Madison transgender teens reflect on impact of state rulings for school sports participation
MADISON, Wis. (WMTV) - Transgender athletes participating in competitive sports has been the topic of conversation throughout several states in 2020 and 2021.
This past week, Texas legislators passed a bill that would bar transgender high school athletes from competing against and with the gender they identify with. The state’s governor, Greg Abbott has said he will sign that bill into law.
Wisconsin lawmakers passed similar legislation in June. However, Gov. Tony Evers said he would veto the two bills. Online records show Evers likely did that this past week.
“If you’re an athlete, you don’t want to lose that,” a Madison-area high school soccer player said.
He wishes to remain anonymous but tells NBC15 news he’s seen a lot of support from his teammates who know he’s transgender.
“If you’re dedicated to a sport and there’s a bill preventing you from playing it if you transition that’s really hard,” he said.
This athlete currently plays with the gender he identifies with but has his own concerns over what he’s seeing around the country and in Wisconsin.
“I don’t know what I would do, if there was one passed here, what do you do? Do you move? Do you quit your sport?” He asked.
Those in favor of these bills say allowing trans athletes to compete with their gender ID is not fair to women. They argue that a male transitioning to female has an unfair advantage over other female athletes through strength, speed and agility.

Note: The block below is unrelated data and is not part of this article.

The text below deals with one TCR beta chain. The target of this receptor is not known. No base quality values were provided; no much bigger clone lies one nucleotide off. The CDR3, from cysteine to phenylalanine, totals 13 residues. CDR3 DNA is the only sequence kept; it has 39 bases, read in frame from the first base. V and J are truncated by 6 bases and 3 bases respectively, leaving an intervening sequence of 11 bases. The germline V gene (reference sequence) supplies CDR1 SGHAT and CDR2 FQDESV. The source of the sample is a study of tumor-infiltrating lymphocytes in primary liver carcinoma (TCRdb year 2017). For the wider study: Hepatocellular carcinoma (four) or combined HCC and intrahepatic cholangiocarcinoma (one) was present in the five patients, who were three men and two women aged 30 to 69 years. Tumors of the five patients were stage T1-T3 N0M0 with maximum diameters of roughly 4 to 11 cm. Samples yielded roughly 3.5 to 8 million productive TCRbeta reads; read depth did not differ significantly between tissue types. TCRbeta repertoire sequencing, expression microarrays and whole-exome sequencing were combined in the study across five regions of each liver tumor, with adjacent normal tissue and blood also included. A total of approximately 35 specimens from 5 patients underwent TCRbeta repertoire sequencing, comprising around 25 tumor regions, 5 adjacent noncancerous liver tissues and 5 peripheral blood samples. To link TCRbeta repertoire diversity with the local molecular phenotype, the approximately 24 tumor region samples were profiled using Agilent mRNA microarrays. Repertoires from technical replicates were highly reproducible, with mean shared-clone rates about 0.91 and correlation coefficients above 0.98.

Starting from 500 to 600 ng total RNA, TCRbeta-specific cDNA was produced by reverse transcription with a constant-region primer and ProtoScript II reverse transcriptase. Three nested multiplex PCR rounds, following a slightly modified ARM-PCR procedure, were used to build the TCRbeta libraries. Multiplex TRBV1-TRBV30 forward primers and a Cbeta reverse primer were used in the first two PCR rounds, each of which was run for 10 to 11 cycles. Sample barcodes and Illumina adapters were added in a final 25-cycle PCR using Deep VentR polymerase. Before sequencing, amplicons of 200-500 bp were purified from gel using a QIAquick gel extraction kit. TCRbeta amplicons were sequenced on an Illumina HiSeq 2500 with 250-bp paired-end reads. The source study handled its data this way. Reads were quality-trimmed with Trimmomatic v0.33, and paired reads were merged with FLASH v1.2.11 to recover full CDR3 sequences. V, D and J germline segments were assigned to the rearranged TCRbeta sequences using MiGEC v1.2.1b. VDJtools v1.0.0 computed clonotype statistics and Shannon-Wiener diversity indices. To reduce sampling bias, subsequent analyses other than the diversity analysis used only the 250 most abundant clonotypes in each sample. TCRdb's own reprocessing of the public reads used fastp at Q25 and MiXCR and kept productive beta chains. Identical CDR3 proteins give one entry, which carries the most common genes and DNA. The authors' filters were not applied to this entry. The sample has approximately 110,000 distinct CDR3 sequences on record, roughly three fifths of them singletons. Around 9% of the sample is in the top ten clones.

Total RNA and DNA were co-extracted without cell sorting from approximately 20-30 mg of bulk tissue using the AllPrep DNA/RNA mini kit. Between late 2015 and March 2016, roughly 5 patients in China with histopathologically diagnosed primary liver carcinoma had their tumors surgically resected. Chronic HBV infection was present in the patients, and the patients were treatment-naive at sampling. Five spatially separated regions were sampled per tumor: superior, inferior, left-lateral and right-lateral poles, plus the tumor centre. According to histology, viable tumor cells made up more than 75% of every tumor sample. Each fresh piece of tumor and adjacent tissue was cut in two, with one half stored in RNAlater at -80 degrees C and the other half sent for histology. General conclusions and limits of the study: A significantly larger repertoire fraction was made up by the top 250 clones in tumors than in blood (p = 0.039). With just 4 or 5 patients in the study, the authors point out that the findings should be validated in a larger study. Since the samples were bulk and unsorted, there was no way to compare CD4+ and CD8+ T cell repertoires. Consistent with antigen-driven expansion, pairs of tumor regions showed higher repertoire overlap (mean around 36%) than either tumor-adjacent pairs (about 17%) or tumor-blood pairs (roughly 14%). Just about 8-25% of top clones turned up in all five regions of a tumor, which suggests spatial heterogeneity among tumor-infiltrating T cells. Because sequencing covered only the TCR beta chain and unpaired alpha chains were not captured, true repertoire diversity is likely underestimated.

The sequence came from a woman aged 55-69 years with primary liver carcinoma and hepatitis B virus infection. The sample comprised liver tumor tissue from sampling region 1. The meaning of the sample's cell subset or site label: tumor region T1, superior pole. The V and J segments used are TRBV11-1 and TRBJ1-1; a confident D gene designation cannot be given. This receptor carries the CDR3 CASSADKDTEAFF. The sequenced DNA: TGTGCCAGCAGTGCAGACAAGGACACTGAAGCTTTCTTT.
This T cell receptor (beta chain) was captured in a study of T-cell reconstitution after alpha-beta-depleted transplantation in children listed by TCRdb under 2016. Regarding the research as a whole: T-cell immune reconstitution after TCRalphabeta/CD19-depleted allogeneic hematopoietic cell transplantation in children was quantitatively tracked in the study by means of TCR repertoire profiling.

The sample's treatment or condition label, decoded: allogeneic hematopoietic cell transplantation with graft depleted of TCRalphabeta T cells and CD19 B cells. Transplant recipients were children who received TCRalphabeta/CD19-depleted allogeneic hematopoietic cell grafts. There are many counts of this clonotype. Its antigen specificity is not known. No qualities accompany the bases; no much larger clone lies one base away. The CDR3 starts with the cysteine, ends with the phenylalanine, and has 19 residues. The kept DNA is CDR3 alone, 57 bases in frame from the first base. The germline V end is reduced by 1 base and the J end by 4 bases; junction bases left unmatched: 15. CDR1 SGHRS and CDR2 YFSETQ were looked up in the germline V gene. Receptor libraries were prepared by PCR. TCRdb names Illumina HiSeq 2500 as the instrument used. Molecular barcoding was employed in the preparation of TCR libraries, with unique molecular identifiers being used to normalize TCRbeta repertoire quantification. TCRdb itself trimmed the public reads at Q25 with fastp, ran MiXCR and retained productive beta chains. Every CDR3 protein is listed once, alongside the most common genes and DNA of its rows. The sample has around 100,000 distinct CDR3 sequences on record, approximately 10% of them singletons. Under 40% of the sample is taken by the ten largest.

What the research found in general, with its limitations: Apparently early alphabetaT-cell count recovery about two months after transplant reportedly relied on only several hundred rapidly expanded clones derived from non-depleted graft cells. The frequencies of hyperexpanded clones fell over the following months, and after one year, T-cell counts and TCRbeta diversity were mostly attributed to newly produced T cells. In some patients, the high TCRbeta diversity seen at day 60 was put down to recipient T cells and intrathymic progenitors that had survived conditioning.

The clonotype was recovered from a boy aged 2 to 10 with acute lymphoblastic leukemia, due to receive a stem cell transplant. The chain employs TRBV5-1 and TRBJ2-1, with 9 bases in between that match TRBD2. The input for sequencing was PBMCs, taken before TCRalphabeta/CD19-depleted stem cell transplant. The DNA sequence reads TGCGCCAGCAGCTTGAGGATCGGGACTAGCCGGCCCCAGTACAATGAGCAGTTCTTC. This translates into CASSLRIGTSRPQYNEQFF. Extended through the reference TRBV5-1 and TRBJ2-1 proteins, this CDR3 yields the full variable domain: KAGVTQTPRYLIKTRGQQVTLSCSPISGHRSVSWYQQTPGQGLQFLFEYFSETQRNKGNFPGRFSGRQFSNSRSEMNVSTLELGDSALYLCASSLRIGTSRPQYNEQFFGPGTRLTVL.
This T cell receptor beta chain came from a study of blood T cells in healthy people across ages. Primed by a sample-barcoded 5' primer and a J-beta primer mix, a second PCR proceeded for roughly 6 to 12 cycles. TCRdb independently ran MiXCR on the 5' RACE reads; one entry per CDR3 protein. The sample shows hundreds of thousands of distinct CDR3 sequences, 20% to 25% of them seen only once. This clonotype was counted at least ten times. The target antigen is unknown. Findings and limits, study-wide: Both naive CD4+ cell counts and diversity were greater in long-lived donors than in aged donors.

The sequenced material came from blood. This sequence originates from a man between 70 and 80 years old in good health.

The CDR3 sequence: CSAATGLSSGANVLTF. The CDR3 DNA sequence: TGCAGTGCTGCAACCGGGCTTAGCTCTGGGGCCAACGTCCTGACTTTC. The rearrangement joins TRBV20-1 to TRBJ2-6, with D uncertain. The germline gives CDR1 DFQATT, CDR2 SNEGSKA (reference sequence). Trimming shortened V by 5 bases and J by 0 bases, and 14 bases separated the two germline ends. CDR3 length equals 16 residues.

“We don’t have a vote,” Madison-area high school senior, Amira Pierotti said. “We don’t have a voice, so we don’t get to say no, we don’t get to stand up.”
The 17-year-old activist is not an athlete, but they’re concerned about the kind of precedent these bills are setting for future discussions involving trans youth, like themself.
“This increases the chance that bills attacking trans youths’ rights in other areas will be introduced as well,” Pierotti said.
Whether it’s sports or social life, these teens say they’re striving for equality.
“It’s scary and it’s frustrating,” the anonymous soccer player said. “I just want trans youth to be treated like any other youth; trans youth are just kids.”
More than a dozen states have proposed similar legislation related to athletics or gender-related health care.
NBC15 also touched base with Madison’s LGBTQ outreach center. The Exec. Director, Steve Starkey, mentioned that the number of transgender high school athletes who chose to compete in sports is low across the country.
“There are few transgender people who would want to be participating in sports in schools, so it seems like the legislature was trying to fix a problem that really doesn’t exist,” Starkey said.
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